Life’s Challenges

Helping Your Child Navigate Life's Challenges

OSU School Readiness

By taking action and seeking support we empower our children to thrive despite life's difficulties

Life can present unexpected challenges that impact our children, from witnessing violence to experiencing loss or neglect. Although we cannot remove all risk, parents can help children navigate life’s challenges and support their healing and resilience. (see also our section on resilience)

If you are in crisis call or text 988 or chat at

Adverse Childhood Experiences (ACEs) can interfere with children’s immune system, brain development, emotions, and behaviors. This happens when ACEs cause trauma and children’s stress systems stay on high alert. Some common ACEs include: separation from parent due to divorce, death, or deportation, violence in family or neighborhood, bullying, discrimination, child abuse, child neglect, parent incarceration, substance abuse (drugs, alcohol) in household, and untreated mental illness of parent.

To learn more about child trauma and stress visit NCTSN or review this guide for parents.

Society can be unequal and parents cannot control all of their child’s experiences. But, as adult, we can take steps to support our children’s safety and healing to help them thrive in the face of adversity.

Options to support children’s safety and healing

One of the most powerful ways to help your child during tough times is by connecting with people and resources in your community.

Families have many options to support children’s safety and healing. Here are few.

By taking action and seeking support we empower our children to thrive despite life's difficulties

Focus on what you can control each day and celebrate even the smallest victories. Progress, no matter how incremental, contributes to your child's resilience and healing.

Remember, reaching out for help is a sign of strength, and together, we can create safe, nurturing environments for our children's vibrant futures.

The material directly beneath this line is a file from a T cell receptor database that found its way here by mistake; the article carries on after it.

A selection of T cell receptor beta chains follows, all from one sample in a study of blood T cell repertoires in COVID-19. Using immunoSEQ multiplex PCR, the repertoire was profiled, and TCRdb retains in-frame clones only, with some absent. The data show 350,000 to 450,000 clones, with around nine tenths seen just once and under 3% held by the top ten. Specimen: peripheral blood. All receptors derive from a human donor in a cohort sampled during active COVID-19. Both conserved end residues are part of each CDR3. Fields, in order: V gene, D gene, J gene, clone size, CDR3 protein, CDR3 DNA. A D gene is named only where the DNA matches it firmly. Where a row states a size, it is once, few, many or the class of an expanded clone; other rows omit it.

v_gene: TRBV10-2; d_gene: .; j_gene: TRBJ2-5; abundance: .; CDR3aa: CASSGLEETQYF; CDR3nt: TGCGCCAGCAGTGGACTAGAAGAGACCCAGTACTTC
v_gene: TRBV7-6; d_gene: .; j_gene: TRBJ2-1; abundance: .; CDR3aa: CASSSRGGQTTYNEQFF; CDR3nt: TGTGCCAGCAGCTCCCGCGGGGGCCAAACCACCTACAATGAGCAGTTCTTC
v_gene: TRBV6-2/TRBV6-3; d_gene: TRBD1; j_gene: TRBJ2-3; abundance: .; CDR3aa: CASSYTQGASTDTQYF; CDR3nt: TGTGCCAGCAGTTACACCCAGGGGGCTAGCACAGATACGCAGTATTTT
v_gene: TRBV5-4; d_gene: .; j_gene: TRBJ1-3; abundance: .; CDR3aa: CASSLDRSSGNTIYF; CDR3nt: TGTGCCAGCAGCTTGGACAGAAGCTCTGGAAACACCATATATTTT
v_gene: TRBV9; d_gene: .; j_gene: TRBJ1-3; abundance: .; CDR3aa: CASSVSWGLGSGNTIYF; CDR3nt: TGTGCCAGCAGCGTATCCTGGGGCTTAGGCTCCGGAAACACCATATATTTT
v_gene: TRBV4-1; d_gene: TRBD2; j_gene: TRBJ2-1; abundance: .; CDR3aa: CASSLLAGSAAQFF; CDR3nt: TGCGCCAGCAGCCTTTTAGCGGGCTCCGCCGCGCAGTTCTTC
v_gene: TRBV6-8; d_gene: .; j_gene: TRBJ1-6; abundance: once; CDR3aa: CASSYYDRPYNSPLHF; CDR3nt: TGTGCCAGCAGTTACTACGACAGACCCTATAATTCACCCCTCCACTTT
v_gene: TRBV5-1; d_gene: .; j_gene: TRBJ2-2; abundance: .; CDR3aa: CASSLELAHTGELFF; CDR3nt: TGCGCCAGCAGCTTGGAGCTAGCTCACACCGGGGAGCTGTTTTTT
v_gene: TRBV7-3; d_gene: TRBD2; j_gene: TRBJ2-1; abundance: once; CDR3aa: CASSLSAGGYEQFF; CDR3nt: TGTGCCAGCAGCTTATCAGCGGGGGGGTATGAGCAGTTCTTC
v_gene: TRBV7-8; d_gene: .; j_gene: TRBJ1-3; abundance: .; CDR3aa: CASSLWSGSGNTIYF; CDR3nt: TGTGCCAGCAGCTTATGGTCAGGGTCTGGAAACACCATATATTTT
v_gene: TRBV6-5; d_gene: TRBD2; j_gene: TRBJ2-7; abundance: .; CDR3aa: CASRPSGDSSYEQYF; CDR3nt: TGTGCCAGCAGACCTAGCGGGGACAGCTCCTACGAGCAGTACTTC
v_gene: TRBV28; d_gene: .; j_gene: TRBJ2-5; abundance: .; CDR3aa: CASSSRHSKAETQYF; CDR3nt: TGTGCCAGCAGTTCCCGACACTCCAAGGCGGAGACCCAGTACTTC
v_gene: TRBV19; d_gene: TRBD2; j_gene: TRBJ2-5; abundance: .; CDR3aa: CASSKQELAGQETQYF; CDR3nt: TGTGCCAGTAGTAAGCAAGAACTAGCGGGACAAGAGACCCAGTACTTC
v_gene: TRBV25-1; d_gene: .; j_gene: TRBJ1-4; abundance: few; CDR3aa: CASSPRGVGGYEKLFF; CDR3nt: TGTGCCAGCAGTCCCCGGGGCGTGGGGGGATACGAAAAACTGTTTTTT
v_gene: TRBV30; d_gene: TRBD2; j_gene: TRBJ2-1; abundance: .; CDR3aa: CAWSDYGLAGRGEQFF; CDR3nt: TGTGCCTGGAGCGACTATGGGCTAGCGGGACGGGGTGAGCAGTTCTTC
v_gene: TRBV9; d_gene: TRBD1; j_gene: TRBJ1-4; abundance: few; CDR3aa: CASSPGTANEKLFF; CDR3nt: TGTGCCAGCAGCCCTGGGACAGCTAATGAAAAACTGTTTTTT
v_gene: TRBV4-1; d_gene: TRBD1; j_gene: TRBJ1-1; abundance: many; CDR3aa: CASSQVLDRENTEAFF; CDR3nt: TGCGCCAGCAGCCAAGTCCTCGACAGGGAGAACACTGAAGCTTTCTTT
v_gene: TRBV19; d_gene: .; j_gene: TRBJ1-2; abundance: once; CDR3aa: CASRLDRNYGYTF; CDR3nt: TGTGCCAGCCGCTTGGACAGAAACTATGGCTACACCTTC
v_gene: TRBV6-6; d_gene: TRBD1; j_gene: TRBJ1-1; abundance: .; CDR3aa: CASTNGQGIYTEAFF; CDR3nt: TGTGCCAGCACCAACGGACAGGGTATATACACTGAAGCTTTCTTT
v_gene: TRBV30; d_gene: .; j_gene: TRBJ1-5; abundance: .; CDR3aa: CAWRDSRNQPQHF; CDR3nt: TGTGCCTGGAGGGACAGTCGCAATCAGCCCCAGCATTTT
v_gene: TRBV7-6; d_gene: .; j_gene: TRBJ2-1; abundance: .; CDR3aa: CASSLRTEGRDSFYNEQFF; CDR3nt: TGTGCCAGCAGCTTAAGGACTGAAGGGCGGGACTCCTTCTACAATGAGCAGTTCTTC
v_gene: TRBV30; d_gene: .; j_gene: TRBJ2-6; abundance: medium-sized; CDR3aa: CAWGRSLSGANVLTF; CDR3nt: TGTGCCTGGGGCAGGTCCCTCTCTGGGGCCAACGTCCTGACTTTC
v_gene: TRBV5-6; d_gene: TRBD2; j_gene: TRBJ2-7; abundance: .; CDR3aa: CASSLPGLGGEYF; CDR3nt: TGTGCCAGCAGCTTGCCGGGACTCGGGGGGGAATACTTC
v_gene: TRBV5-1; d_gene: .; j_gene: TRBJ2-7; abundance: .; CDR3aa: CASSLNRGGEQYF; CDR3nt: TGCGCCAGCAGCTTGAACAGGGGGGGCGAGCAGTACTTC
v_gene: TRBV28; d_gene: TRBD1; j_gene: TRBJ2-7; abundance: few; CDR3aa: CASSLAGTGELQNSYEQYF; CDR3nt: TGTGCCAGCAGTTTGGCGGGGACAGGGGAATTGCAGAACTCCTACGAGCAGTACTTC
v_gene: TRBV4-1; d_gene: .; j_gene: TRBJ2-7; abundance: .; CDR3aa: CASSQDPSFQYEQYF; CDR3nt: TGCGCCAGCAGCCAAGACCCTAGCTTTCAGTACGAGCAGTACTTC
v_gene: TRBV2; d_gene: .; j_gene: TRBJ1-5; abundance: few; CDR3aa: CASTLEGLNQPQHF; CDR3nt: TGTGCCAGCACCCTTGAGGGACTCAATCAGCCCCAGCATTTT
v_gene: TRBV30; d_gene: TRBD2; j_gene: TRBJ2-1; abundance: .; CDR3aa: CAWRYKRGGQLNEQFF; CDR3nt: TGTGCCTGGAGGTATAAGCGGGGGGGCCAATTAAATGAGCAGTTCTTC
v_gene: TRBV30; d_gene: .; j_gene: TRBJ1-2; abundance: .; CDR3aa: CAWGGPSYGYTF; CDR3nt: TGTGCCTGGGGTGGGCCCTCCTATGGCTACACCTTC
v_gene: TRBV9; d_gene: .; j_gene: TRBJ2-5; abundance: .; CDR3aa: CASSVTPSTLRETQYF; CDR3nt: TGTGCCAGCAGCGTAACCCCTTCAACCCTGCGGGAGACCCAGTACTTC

Options to explore

Connect with people and resources

Connect with people and resources to get through a tough time or make a safety plan. Others can help us tackle big challenges one small step at a time.

Here are some ideas.

Family relief nurseries

Family relief nurseries support families through challenges, while focusing on their strengths. These nurseries can be invaluable resources for navigating difficult situations and promoting healthy child development. They can provide therapeutic child care, family support, and materials like diapers, food, and clothing.

Make a safety plan

Make a safety plan, or talk to someone about child and family safety. Safety planning is especially important in situations involving violence, abuse, or other dangers. This plan should outline clear steps like safe places to go, setting up signals with trusted individuals, or knowing whom to contact in emergencies.

Safety plan resources
Family safety resources

Family safety resources (digital safety, injury prevention, school safety, etc.)

Medical, food, financial assistance, or child care

Look into programs that offer help with medical, food, financial assistance, or child care. Applying for these benefits can alleviate some of the stress associated with challenging situations, ensuring your child's basic needs are met while you navigate through tough times.

Support children's healing

Support children's healing through relationships with caring adults and expressing feelings. Parents can do this in many different ways. Choose what works best for your family.


When your child is safe from harm, tell them they are safe. Repeat as needed. Reassurance is powerful.

Comfort and time

Comfort and spend time with your child for even a little bit each day. This can be playing together, snuggling up with a book, making art, cleaning, cooking, eating together, etc. Being present provides reassurance.

Read books with your child about emotions

Find local library. Ask your local librarian, teacher, or counselor for book ideas.

Websites for parents also have some good lists, such as Picture Books To Boost Social and Emotional Learning Skills.

Encourage your child to express their emotions safely

Encourage your child to express their emotions safely through pretend play, art, music, movement, conversation, dolls and stuffed animals. All emotions are important to feel and name. Some families find tools like an emotion wheel helpful to exploring emotions.


Look into counseling (such as play therapy or art therapy) for your child.

Support your own well-being and let others help too

Parents’ physical and mental health contribute to children’s health too, especially during hard times. Taking small steps like talking to someone, going for a walk, or visiting a place you feel you belong can make a big impact. You don't have to face challenges alone.

Here are some ideas

  • Spend a few minutes each week with a supportive friend, family member, or neighbor.
  • Find or attend a support group that’s a good fit for you. Many communities have groups for people with shared identities like parents, people of color, LGBTQ+, religion, or experiences like surviving various types of adversity.
  • Try to take 30 minutes three times per week to do something that brings you joy.
  • Visit 1 place each week where you feel you belong. This could be a store, a community center, a park, a friend’s home, a health office, a church, etc.

Reach out for support